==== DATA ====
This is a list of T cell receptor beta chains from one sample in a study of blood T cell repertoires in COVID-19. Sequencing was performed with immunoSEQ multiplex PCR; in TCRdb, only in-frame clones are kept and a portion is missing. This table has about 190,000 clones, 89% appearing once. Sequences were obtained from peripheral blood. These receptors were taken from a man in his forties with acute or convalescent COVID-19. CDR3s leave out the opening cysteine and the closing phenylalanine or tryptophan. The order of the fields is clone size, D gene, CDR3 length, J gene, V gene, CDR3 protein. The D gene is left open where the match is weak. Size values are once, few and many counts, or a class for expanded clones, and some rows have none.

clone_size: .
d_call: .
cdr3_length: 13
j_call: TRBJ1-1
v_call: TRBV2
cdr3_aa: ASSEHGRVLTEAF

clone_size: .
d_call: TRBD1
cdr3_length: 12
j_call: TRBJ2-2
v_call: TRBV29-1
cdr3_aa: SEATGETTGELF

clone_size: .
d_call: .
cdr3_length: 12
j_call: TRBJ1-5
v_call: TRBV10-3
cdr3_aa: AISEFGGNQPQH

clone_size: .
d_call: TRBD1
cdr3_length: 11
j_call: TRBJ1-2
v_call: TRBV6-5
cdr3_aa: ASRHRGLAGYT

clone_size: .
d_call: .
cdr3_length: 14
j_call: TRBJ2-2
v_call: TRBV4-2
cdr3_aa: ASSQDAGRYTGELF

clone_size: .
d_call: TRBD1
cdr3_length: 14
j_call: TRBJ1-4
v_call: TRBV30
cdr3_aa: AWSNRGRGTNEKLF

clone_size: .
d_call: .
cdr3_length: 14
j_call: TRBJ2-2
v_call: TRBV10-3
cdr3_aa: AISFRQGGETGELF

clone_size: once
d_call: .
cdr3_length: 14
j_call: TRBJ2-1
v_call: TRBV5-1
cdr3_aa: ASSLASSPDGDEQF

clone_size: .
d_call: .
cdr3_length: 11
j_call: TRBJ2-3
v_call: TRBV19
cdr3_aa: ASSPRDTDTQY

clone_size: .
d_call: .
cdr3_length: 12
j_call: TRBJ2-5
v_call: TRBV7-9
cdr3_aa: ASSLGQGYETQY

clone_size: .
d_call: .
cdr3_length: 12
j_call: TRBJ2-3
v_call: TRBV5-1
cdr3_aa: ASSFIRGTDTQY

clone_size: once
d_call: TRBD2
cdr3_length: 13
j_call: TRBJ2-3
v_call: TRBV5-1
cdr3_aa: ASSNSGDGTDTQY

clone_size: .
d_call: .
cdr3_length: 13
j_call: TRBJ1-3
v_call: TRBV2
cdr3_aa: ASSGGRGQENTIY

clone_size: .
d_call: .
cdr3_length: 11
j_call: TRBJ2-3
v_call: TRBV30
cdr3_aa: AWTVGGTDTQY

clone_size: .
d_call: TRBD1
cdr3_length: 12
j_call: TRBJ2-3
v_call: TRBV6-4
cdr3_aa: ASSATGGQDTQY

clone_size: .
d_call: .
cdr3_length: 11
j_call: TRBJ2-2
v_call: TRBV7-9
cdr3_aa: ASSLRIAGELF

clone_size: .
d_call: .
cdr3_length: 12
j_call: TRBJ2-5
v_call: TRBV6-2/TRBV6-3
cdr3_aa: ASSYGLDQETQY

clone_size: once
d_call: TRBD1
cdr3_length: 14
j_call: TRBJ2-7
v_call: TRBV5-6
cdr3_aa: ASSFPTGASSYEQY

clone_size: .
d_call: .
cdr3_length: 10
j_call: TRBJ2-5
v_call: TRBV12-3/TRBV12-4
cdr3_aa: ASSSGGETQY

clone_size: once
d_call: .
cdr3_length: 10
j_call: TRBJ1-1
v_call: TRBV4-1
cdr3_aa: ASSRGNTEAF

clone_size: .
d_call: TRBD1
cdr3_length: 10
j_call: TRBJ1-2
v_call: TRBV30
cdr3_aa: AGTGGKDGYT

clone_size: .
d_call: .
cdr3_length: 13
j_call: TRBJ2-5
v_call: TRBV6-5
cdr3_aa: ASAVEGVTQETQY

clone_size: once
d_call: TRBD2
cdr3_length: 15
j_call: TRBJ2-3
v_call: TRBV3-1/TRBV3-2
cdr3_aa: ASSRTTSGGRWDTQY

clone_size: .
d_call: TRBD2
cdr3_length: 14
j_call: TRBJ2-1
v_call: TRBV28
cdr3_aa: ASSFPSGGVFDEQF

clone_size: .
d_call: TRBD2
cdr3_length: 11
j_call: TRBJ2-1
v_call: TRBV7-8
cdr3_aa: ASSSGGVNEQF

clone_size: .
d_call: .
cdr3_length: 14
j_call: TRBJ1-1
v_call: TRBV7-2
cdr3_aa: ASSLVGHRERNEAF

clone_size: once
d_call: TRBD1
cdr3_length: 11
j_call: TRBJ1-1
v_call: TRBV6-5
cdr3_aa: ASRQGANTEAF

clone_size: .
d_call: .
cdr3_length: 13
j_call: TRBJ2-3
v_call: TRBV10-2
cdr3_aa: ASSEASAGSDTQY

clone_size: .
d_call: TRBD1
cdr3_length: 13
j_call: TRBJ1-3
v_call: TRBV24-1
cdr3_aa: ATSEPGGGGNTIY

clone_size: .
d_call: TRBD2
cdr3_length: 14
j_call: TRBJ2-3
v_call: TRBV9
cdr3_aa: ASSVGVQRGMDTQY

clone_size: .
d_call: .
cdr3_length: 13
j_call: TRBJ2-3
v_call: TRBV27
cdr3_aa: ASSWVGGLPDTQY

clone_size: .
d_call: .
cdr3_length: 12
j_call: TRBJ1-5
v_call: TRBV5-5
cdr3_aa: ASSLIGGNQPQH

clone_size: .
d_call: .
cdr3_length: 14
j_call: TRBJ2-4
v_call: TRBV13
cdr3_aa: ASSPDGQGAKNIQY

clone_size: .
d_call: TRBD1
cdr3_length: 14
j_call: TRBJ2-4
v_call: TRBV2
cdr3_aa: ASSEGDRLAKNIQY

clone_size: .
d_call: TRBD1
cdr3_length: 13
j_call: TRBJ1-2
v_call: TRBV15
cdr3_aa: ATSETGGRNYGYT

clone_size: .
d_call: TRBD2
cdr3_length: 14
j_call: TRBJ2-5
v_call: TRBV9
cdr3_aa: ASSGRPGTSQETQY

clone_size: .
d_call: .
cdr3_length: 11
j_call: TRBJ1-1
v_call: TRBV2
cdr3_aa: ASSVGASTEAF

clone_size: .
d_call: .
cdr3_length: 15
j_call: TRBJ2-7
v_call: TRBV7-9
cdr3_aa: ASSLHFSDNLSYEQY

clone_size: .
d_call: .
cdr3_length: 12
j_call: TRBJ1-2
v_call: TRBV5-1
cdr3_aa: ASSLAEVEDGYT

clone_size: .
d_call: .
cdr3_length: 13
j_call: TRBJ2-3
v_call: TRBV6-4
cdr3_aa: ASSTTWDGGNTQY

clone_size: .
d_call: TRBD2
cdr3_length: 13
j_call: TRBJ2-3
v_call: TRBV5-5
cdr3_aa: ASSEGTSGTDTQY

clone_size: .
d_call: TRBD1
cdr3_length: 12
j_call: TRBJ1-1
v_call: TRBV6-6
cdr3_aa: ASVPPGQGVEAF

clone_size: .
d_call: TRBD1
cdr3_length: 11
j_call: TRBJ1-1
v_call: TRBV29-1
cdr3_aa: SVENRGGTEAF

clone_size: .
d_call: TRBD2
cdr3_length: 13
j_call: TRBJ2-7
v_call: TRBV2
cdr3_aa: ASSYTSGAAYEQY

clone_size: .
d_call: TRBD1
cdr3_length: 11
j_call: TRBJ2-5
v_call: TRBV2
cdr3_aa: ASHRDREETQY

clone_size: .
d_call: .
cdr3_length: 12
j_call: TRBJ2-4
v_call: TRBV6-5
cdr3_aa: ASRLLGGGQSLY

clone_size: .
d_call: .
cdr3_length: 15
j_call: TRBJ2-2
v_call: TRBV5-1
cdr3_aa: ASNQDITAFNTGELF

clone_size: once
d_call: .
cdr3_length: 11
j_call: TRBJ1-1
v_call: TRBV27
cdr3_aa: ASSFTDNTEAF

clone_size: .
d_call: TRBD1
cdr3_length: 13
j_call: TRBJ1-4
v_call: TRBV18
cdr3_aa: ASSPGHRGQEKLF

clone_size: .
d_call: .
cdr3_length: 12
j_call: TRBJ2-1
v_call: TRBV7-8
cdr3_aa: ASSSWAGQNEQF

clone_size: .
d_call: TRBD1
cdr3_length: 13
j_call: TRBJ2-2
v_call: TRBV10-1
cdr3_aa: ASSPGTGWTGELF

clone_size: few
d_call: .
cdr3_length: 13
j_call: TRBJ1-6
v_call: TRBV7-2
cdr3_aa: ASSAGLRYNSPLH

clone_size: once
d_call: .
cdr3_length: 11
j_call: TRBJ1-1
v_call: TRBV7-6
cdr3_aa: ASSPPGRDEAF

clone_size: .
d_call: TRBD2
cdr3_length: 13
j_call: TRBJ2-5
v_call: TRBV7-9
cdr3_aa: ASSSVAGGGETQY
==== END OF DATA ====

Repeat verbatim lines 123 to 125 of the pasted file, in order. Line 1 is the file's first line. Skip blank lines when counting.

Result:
d_call: TRBD1
cdr3_length: 10
j_call: TRBJ1-2